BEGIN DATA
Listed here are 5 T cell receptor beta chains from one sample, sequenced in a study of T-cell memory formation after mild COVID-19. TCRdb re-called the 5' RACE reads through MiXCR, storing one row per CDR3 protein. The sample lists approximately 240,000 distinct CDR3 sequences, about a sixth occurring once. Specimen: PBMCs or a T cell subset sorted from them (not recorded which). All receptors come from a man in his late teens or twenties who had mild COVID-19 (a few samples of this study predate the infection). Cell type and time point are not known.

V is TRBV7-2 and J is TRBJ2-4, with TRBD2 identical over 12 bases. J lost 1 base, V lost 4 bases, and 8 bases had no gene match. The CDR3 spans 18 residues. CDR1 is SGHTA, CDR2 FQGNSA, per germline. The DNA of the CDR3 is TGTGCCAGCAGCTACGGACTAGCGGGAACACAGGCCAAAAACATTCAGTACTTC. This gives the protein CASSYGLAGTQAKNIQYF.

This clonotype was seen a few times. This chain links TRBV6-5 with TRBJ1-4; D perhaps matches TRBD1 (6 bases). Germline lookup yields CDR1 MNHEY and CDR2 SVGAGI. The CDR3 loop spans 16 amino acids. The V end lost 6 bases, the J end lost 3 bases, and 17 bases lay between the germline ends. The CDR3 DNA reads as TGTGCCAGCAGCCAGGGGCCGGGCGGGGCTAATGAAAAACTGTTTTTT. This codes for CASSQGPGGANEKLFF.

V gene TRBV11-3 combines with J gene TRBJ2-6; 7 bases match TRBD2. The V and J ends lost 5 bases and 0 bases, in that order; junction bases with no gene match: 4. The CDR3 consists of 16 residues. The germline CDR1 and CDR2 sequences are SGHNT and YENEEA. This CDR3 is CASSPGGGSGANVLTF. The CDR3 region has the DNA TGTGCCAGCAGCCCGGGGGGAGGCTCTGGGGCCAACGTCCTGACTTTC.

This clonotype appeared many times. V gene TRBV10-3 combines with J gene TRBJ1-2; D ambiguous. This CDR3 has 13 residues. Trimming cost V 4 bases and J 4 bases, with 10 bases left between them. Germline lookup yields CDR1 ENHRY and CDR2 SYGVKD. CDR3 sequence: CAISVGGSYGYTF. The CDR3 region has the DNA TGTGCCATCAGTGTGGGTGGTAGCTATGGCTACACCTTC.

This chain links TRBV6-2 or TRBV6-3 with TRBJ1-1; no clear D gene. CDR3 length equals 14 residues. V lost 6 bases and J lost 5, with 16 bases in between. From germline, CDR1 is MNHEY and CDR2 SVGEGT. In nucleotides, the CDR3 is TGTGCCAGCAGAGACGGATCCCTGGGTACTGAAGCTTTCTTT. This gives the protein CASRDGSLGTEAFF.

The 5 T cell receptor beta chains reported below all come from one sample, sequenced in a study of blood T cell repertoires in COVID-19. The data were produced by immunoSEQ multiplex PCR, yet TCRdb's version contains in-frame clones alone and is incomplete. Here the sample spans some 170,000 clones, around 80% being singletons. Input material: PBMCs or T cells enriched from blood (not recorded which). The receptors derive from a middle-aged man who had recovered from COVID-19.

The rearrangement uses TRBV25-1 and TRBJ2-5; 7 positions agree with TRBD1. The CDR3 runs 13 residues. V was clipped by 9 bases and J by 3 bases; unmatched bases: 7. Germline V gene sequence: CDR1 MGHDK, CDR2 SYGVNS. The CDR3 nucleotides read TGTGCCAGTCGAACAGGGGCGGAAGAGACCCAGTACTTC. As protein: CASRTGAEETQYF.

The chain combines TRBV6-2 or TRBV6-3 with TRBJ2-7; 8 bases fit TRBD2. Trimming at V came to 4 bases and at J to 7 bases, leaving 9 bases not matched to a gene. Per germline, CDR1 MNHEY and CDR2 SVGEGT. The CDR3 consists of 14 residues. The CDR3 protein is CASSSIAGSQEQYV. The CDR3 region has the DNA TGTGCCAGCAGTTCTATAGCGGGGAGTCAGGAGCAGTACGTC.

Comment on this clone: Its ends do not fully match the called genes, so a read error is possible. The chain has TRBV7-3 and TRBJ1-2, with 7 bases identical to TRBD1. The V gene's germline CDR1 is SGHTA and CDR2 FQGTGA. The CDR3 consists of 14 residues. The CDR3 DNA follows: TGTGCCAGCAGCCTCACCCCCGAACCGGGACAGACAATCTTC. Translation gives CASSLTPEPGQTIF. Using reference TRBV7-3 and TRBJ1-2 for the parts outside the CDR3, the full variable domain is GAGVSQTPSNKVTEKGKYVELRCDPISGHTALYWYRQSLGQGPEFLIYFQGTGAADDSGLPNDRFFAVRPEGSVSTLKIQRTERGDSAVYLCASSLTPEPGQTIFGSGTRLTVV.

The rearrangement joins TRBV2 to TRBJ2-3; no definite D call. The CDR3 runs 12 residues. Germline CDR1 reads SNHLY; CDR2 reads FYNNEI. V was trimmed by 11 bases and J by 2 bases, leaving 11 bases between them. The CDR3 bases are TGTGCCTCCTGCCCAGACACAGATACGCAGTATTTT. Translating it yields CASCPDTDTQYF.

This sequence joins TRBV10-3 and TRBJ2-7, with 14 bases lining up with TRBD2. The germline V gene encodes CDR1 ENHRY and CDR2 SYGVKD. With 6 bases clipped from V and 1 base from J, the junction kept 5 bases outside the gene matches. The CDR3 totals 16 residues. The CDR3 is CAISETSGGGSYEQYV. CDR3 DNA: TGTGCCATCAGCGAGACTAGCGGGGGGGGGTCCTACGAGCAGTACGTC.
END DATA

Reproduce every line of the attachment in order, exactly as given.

Listed here are 5 T cell receptor beta chains from one sample, sequenced in a study of T-cell memory formation after mild COVID-19. TCRdb re-called the 5' RACE reads through MiXCR, storing one row per CDR3 protein. The sample lists approximately 240,000 distinct CDR3 sequences, about a sixth occurring once. Specimen: PBMCs or a T cell subset sorted from them (not recorded which). All receptors come from a man in his late teens or twenties who had mild COVID-19 (a few samples of this study predate the infection). Cell type and time point are not known.

V is TRBV7-2 and J is TRBJ2-4, with TRBD2 identical over 12 bases. J lost 1 base, V lost 4 bases, and 8 bases had no gene match. The CDR3 spans 18 residues. CDR1 is SGHTA, CDR2 FQGNSA, per germline. The DNA of the CDR3 is TGTGCCAGCAGCTACGGACTAGCGGGAACACAGGCCAAAAACATTCAGTACTTC. This gives the protein CASSYGLAGTQAKNIQYF.

This clonotype was seen a few times. This chain links TRBV6-5 with TRBJ1-4; D perhaps matches TRBD1 (6 bases). Germline lookup yields CDR1 MNHEY and CDR2 SVGAGI. The CDR3 loop spans 16 amino acids. The V end lost 6 bases, the J end lost 3 bases, and 17 bases lay between the germline ends. The CDR3 DNA reads as TGTGCCAGCAGCCAGGGGCCGGGCGGGGCTAATGAAAAACTGTTTTTT. This codes for CASSQGPGGANEKLFF.

V gene TRBV11-3 combines with J gene TRBJ2-6; 7 bases match TRBD2. The V and J ends lost 5 bases and 0 bases, in that order; junction bases with no gene match: 4. The CDR3 consists of 16 residues. The germline CDR1 and CDR2 sequences are SGHNT and YENEEA. This CDR3 is CASSPGGGSGANVLTF. The CDR3 region has the DNA TGTGCCAGCAGCCCGGGGGGAGGCTCTGGGGCCAACGTCCTGACTTTC.

This clonotype appeared many times. V gene TRBV10-3 combines with J gene TRBJ1-2; D ambiguous. This CDR3 has 13 residues. Trimming cost V 4 bases and J 4 bases, with 10 bases left between them. Germline lookup yields CDR1 ENHRY and CDR2 SYGVKD. CDR3 sequence: CAISVGGSYGYTF. The CDR3 region has the DNA TGTGCCATCAGTGTGGGTGGTAGCTATGGCTACACCTTC.

This chain links TRBV6-2 or TRBV6-3 with TRBJ1-1; no clear D gene. CDR3 length equals 14 residues. V lost 6 bases and J lost 5, with 16 bases in between. From germline, CDR1 is MNHEY and CDR2 SVGEGT. In nucleotides, the CDR3 is TGTGCCAGCAGAGACGGATCCCTGGGTACTGAAGCTTTCTTT. This gives the protein CASRDGSLGTEAFF.

The 5 T cell receptor beta chains reported below all come from one sample, sequenced in a study of blood T cell repertoires in COVID-19. The data were produced by immunoSEQ multiplex PCR, yet TCRdb's version contains in-frame clones alone and is incomplete. Here the sample spans some 170,000 clones, around 80% being singletons. Input material: PBMCs or T cells enriched from blood (not recorded which). The receptors derive from a middle-aged man who had recovered from COVID-19.

The rearrangement uses TRBV25-1 and TRBJ2-5; 7 positions agree with TRBD1. The CDR3 runs 13 residues. V was clipped by 9 bases and J by 3 bases; unmatched bases: 7. Germline V gene sequence: CDR1 MGHDK, CDR2 SYGVNS. The CDR3 nucleotides read TGTGCCAGTCGAACAGGGGCGGAAGAGACCCAGTACTTC. As protein: CASRTGAEETQYF.

The chain combines TRBV6-2 or TRBV6-3 with TRBJ2-7; 8 bases fit TRBD2. Trimming at V came to 4 bases and at J to 7 bases, leaving 9 bases not matched to a gene. Per germline, CDR1 MNHEY and CDR2 SVGEGT. The CDR3 consists of 14 residues. The CDR3 protein is CASSSIAGSQEQYV. The CDR3 region has the DNA TGTGCCAGCAGTTCTATAGCGGGGAGTCAGGAGCAGTACGTC.

Comment on this clone: Its ends do not fully match the called genes, so a read error is possible. The chain has TRBV7-3 and TRBJ1-2, with 7 bases identical to TRBD1. The V gene's germline CDR1 is SGHTA and CDR2 FQGTGA. The CDR3 consists of 14 residues. The CDR3 DNA follows: TGTGCCAGCAGCCTCACCCCCGAACCGGGACAGACAATCTTC. Translation gives CASSLTPEPGQTIF. Using reference TRBV7-3 and TRBJ1-2 for the parts outside the CDR3, the full variable domain is GAGVSQTPSNKVTEKGKYVELRCDPISGHTALYWYRQSLGQGPEFLIYFQGTGAADDSGLPNDRFFAVRPEGSVSTLKIQRTERGDSAVYLCASSLTPEPGQTIFGSGTRLTVV.

The rearrangement joins TRBV2 to TRBJ2-3; no definite D call. The CDR3 runs 12 residues. Germline CDR1 reads SNHLY; CDR2 reads FYNNEI. V was trimmed by 11 bases and J by 2 bases, leaving 11 bases between them. The CDR3 bases are TGTGCCTCCTGCCCAGACACAGATACGCAGTATTTT. Translating it yields CASCPDTDTQYF.

This sequence joins TRBV10-3 and TRBJ2-7, with 14 bases lining up with TRBD2. The germline V gene encodes CDR1 ENHRY and CDR2 SYGVKD. With 6 bases clipped from V and 1 base from J, the junction kept 5 bases outside the gene matches. The CDR3 totals 16 residues. The CDR3 is CAISETSGGGSYEQYV. CDR3 DNA: TGTGCCATCAGCGAGACTAGCGGGGGGGGGTCCTACGAGCAGTACGTC.